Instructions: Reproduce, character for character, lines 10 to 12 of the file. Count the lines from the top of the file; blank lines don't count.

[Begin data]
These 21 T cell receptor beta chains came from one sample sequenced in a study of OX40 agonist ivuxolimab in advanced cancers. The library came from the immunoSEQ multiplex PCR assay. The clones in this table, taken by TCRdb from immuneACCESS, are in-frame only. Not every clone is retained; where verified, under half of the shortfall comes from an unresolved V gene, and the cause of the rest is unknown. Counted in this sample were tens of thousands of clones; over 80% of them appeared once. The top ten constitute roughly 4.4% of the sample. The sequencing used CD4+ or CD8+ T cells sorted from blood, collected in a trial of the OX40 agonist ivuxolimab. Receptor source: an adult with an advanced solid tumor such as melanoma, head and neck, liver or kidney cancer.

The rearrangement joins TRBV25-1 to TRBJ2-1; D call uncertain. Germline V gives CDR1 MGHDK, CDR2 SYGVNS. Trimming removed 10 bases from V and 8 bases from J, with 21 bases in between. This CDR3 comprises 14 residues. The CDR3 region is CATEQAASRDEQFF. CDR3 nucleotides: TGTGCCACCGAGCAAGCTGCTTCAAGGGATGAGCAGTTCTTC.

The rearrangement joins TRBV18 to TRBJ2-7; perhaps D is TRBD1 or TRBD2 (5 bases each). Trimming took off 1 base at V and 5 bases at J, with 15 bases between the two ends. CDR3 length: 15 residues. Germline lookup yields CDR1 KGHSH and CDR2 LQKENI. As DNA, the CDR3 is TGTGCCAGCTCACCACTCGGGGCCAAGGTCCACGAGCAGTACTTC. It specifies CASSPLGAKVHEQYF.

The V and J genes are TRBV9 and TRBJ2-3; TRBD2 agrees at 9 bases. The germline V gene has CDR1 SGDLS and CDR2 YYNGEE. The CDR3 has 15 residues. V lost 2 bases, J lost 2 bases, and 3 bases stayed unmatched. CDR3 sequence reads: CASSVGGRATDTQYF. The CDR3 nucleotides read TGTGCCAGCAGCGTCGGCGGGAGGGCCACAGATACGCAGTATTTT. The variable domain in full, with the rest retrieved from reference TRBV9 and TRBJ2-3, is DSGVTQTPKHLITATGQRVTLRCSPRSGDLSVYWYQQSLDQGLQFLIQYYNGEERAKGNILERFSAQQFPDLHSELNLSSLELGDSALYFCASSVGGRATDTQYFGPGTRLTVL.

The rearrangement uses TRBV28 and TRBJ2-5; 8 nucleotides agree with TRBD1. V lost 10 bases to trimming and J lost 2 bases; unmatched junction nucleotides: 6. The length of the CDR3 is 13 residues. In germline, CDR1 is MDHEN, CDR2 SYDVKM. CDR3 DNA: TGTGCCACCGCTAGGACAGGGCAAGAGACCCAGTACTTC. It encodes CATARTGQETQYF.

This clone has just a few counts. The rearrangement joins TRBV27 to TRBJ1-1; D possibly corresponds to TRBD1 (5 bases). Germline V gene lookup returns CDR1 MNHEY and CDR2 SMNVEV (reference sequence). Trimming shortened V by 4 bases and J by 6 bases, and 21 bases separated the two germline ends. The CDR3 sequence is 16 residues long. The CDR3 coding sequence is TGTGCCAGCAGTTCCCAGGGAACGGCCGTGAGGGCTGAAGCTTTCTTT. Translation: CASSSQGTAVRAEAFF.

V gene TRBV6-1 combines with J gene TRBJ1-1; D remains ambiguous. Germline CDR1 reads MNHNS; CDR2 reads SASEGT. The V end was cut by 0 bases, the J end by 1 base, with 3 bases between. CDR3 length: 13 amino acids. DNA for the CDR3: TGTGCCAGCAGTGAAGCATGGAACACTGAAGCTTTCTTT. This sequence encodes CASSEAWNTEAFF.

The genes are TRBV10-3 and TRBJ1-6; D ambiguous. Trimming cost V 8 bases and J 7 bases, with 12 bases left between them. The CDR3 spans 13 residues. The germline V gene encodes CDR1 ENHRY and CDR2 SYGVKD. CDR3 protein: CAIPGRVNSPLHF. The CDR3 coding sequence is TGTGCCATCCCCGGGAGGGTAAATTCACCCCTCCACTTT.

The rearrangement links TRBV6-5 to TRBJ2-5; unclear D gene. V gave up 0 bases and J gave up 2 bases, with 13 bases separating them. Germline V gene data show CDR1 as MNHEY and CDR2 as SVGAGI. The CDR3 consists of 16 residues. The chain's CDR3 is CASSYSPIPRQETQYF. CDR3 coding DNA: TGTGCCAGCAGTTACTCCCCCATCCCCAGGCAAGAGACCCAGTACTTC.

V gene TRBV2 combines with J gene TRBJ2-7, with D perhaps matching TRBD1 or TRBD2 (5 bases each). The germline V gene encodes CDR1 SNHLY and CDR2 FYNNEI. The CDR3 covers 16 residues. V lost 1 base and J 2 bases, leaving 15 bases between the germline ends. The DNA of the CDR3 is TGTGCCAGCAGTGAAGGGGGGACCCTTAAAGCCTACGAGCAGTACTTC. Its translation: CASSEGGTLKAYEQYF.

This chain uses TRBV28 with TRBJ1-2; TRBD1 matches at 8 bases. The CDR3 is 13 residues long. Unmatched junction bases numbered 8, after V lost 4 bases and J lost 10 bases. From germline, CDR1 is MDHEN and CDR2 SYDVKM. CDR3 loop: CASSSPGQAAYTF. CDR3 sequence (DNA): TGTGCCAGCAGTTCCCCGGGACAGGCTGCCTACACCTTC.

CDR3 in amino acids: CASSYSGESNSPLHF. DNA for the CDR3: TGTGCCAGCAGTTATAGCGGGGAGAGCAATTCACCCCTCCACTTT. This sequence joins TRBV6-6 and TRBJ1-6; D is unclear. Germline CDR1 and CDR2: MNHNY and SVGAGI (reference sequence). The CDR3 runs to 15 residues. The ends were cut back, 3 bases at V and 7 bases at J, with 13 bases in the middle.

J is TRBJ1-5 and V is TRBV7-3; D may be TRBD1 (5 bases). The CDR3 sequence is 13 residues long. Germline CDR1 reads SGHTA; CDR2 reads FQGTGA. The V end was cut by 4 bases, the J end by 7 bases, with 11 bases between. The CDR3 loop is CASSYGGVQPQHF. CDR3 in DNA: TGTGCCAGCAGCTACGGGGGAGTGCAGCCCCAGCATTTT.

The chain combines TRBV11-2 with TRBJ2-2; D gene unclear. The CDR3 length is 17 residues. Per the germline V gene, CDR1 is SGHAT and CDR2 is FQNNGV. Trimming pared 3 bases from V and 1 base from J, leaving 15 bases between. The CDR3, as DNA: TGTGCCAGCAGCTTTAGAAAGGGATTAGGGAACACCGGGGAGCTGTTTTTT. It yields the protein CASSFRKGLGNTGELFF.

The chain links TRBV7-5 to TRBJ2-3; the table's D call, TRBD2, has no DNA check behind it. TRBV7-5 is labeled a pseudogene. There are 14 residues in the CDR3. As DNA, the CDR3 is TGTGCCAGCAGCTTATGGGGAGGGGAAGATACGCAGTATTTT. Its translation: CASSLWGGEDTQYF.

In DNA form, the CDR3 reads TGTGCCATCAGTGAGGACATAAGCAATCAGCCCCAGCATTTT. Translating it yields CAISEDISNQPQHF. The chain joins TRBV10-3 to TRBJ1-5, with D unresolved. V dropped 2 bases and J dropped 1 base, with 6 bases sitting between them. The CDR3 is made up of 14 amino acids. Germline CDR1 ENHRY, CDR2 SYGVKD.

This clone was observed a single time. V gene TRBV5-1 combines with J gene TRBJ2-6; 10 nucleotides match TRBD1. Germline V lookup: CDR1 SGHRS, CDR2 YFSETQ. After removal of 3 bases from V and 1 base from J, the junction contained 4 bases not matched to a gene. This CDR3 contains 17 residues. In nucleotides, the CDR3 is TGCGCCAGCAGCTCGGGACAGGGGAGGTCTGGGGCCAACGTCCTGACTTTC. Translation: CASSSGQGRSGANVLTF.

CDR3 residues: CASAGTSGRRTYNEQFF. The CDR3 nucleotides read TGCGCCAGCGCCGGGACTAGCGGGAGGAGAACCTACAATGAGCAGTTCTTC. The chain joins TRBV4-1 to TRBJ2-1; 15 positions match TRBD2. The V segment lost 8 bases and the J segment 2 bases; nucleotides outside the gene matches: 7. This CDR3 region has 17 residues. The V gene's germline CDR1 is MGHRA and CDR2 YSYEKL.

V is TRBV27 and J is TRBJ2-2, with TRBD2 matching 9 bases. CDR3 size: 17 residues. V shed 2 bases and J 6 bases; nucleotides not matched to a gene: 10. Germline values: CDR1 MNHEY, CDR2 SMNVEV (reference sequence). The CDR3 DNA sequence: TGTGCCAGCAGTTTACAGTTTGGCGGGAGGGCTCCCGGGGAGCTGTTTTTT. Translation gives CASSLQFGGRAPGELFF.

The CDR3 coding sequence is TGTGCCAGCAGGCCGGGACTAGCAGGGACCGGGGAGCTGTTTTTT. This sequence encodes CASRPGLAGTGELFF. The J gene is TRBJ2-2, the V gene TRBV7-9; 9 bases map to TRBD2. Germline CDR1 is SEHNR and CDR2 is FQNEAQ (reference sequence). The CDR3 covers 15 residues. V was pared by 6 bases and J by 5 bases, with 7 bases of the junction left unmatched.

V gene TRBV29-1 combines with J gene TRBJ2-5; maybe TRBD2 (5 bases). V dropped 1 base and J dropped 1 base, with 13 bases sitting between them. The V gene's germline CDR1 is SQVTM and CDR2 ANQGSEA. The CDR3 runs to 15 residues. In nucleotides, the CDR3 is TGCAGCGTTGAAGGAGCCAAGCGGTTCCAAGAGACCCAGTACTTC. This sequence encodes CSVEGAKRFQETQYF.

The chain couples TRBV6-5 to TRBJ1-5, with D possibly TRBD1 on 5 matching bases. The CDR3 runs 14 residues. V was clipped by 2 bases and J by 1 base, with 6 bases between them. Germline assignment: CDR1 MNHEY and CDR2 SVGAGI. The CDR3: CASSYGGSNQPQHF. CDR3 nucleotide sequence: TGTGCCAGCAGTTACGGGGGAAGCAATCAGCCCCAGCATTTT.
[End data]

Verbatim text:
V gene TRBV2 combines with J gene TRBJ2-7, with D perhaps matching TRBD1 or TRBD2 (5 bases each). The germline V gene encodes CDR1 SNHLY and CDR2 FYNNEI. The CDR3 covers 16 residues. V lost 1 base and J 2 bases, leaving 15 bases between the germline ends. The DNA of the CDR3 is TGTGCCAGCAGTGAAGGGGGGACCCTTAAAGCCTACGAGCAGTACTTC. Its translation: CASSEGGTLKAYEQYF.

This chain uses TRBV28 with TRBJ1-2; TRBD1 matches at 8 bases. The CDR3 is 13 residues long. Unmatched junction bases numbered 8, after V lost 4 bases and J lost 10 bases. From germline, CDR1 is MDHEN and CDR2 SYDVKM. CDR3 loop: CASSSPGQAAYTF. CDR3 sequence (DNA): TGTGCCAGCAGTTCCCCGGGACAGGCTGCCTACACCTTC.

CDR3 in amino acids: CASSYSGESNSPLHF. DNA for the CDR3: TGTGCCAGCAGTTATAGCGGGGAGAGCAATTCACCCCTCCACTTT. This sequence joins TRBV6-6 and TRBJ1-6; D is unclear. Germline CDR1 and CDR2: MNHNY and SVGAGI (reference sequence). The CDR3 runs to 15 residues. The ends were cut back, 3 bases at V and 7 bases at J, with 13 bases in the middle.